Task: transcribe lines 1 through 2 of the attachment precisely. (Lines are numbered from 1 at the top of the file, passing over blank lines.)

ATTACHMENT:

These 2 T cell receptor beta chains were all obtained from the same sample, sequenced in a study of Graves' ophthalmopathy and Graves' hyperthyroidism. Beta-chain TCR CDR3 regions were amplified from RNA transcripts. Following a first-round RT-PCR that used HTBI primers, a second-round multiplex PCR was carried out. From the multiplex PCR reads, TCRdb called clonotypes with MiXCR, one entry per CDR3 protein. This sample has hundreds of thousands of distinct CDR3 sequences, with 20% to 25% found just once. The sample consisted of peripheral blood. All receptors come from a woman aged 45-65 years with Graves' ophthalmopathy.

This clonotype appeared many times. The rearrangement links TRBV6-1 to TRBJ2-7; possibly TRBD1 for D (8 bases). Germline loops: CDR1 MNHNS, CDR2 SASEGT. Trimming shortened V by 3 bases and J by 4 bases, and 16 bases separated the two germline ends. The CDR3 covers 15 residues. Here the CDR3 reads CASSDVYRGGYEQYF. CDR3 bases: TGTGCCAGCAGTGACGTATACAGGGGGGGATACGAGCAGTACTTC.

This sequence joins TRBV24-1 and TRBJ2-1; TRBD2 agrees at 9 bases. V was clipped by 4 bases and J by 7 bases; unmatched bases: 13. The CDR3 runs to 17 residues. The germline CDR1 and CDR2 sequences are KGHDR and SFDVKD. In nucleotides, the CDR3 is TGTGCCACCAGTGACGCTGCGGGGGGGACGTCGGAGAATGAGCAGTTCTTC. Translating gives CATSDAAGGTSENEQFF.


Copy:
These 2 T cell receptor beta chains were all obtained from the same sample, sequenced in a study of Graves' ophthalmopathy and Graves' hyperthyroidism. Beta-chain TCR CDR3 regions were amplified from RNA transcripts. Following a first-round RT-PCR that used HTBI primers, a second-round multiplex PCR was carried out. From the multiplex PCR reads, TCRdb called clonotypes with MiXCR, one entry per CDR3 protein. This sample has hundreds of thousands of distinct CDR3 sequences, with 20% to 25% found just once. The sample consisted of peripheral blood. All receptors come from a woman aged 45-65 years with Graves' ophthalmopathy.

This clonotype appeared many times. The rearrangement links TRBV6-1 to TRBJ2-7; possibly TRBD1 for D (8 bases). Germline loops: CDR1 MNHNS, CDR2 SASEGT. Trimming shortened V by 3 bases and J by 4 bases, and 16 bases separated the two germline ends. The CDR3 covers 15 residues. Here the CDR3 reads CASSDVYRGGYEQYF. CDR3 bases: TGTGCCAGCAGTGACGTATACAGGGGGGGATACGAGCAGTACTTC.